November 15, 2008

Notes from Producer/Director, Rhonda Moskowitz

Rosol, the extraordinary woman who is Philip’s mother and Martin Grossman’s aunt

We walked into a tragedy when we first filmed our families. Myra, the aunt of Philip, our main character, and the sister of Rosol, Phil’s mother, had unexpectedly passed away two days before any of us had met. There was a 20 year age difference between Myra and Rosol, but the two sisters were very close.  Myra’s son, Martin, is on Death Row. Myra, who was in her early 70s, came to live with Rosol and her husband Paul, two months before she died. Paul had converted his and Rosol’s garage into a large bedroom just for Myra and two months later she was gone.

Rosol opened up her life and her big heart to us, which still to this day, deeply touches me.  We were complete strangers who had flown in to film her and her family and Myra’s death was a big loss. The situation was also complicated by the fact that Rosol’s son, Phil, had stolen from his Aunt Myra to support his Oxycontin habit and in a couple of days, Phil was being released from jail.  Rosol has experienced more tragedy and heartbreak than one person can possibly endure. She has an expansive heart, great spirit,  a wonderful sense of humor and I love her.

Jewish Prisoners, A Startling Concept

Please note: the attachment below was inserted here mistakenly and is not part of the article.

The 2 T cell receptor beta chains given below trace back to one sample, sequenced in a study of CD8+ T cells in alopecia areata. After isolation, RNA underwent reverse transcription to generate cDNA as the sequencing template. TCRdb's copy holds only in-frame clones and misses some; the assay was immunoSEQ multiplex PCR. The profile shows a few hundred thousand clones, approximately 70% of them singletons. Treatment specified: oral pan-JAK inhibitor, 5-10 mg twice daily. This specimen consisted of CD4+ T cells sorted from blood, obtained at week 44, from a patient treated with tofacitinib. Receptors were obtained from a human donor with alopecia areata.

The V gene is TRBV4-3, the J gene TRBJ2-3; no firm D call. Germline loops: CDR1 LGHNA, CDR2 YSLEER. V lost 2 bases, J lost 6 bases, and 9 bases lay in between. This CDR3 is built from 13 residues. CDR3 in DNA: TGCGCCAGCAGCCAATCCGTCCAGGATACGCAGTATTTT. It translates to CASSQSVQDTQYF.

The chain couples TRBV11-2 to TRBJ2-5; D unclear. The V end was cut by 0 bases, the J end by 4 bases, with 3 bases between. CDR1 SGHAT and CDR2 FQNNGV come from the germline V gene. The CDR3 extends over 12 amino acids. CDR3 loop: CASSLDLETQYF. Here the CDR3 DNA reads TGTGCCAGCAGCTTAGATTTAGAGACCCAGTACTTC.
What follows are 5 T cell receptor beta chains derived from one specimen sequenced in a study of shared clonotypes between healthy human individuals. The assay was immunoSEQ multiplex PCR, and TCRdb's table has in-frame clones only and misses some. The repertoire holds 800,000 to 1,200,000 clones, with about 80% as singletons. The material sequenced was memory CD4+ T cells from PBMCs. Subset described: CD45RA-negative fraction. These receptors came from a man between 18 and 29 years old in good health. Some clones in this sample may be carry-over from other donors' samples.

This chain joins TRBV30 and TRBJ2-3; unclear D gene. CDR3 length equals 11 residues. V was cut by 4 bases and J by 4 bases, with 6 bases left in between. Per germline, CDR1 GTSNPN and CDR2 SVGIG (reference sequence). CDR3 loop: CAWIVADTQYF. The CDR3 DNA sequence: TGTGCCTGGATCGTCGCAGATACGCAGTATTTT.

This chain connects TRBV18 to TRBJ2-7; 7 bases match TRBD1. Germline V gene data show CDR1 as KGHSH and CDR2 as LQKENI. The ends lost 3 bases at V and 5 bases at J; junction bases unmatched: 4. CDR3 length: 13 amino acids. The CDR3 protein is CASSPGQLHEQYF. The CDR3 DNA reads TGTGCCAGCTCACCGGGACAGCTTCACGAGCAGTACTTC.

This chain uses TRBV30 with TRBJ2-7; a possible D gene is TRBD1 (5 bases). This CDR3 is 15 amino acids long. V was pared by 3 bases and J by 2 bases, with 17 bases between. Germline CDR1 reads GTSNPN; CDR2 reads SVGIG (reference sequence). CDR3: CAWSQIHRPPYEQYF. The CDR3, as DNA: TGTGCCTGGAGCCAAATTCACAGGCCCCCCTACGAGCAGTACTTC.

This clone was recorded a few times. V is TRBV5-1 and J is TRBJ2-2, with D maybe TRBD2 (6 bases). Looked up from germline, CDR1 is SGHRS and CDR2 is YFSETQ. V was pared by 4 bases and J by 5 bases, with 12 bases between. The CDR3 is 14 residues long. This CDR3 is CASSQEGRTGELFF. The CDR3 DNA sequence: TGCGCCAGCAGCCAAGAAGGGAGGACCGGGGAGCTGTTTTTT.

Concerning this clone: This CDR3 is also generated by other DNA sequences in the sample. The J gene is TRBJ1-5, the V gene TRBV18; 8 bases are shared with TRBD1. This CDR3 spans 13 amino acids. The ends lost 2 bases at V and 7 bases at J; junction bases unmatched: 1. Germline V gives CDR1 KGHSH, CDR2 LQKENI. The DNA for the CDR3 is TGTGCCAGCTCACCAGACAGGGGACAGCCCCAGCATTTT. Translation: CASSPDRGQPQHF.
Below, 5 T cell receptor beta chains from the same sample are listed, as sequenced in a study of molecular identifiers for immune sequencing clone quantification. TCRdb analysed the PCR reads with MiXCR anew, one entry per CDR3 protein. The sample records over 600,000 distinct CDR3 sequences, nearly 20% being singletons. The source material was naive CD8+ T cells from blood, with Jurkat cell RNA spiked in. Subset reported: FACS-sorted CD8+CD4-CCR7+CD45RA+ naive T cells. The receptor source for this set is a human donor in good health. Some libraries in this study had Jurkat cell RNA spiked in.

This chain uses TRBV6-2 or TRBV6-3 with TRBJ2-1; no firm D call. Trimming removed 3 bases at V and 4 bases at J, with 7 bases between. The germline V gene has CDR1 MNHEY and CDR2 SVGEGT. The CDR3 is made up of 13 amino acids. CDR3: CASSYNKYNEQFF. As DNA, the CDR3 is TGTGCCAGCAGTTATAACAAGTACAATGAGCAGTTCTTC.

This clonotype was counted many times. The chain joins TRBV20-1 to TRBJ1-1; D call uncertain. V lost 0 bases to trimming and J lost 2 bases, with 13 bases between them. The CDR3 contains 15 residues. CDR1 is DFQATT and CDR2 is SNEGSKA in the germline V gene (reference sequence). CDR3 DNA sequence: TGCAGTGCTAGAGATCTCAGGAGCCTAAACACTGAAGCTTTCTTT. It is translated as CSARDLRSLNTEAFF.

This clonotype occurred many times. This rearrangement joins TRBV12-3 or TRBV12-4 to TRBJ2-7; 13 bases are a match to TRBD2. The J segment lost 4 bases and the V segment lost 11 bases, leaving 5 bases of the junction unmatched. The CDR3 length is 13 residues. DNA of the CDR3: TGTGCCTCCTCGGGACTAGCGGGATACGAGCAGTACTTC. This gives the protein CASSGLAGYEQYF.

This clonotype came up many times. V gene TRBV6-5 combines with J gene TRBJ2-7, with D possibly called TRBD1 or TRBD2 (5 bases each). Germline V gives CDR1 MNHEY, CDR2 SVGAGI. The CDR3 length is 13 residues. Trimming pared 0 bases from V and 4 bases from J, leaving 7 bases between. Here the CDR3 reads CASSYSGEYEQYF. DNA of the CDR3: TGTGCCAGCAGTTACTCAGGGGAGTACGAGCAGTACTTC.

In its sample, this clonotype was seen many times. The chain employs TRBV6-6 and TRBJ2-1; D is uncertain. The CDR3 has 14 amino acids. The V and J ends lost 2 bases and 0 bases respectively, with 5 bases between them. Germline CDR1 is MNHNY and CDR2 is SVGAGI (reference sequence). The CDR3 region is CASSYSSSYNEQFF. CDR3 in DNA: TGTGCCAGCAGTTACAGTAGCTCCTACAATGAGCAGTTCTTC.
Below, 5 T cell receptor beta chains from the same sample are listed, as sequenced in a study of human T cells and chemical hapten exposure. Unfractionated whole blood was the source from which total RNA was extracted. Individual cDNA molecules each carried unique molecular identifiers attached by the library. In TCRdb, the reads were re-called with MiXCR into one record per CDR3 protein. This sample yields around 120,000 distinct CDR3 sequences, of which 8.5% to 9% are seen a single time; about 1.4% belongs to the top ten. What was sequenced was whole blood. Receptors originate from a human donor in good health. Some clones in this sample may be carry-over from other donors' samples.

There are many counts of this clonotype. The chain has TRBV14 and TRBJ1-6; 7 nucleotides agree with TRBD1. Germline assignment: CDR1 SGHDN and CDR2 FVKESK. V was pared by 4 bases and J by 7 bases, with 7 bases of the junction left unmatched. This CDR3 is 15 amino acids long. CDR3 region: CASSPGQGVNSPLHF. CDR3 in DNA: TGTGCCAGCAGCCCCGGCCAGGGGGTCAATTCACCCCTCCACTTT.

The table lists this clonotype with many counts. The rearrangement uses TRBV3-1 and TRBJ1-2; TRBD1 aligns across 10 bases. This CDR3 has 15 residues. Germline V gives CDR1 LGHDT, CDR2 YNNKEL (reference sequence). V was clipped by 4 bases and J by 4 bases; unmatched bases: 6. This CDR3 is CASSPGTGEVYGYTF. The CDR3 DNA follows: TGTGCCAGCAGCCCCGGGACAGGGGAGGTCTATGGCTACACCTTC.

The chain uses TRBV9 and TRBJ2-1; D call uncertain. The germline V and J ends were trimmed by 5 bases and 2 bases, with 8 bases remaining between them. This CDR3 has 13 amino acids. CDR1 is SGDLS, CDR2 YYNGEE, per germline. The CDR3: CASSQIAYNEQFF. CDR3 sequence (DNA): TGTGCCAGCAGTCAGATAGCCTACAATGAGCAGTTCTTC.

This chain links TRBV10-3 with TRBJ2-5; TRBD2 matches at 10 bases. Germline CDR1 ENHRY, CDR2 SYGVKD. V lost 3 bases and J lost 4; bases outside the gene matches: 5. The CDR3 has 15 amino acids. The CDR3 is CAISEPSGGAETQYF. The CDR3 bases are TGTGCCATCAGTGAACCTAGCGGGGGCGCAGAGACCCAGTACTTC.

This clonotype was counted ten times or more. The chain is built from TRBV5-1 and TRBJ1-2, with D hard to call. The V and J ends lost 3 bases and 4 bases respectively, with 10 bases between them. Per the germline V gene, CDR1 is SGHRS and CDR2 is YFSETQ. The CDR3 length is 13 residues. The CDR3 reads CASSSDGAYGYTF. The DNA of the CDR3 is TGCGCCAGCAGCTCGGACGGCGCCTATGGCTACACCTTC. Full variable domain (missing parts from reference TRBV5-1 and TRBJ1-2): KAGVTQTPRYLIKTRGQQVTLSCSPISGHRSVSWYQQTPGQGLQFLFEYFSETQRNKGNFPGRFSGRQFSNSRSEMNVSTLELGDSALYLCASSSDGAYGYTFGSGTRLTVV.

November 14, 2008

Teshuva is a Judaic concept of redemption and return to God and one’s essential self. As Rabbi Mark Borovitz a former prisoner, who now runs the amazing Beit T’Shuvah states, “Teshuva was put into the world, because God knew that humans would get lost and make mistakes. God knew that we would need a way back.” Rabbi Borovitz should know. He’s the living embodiment of someone who experienced redemption, underwent a transformation and continues to do Teshuva everyday.

TESHUVA (RETURN) is a documentary fim-in-progress about three generations of two Jewish families, and each family has members who are or have been Jewish prisoners.  When I tell people I’m making a film about Jewish prisoners, most people think I’m making a film about the Holocaust. The fact that there are Jews who currently reside in our nation’s prisons is a startling concept. Jewish prisoners are a hidden, isolated and ostracized segment of our nation’s Jewish population. However,  Jews can no longer be ostriches. We are our brothers keepers.  Ignoring Jewish prisoners and their stigmatized families diminishes us as people.

We tend to define people at their worst moments. People are not all black or white. We are many shades of grey. We grow and change and are capable of mending our brokeness. We all have the capacity to experience redemption and undergo a transformation. It is my hope that the documentary film TESHUVA (RETURN) will expand peoples consciousness and change the way we view one another and ourselves.

Rhonda Moskowitz, Producer/Director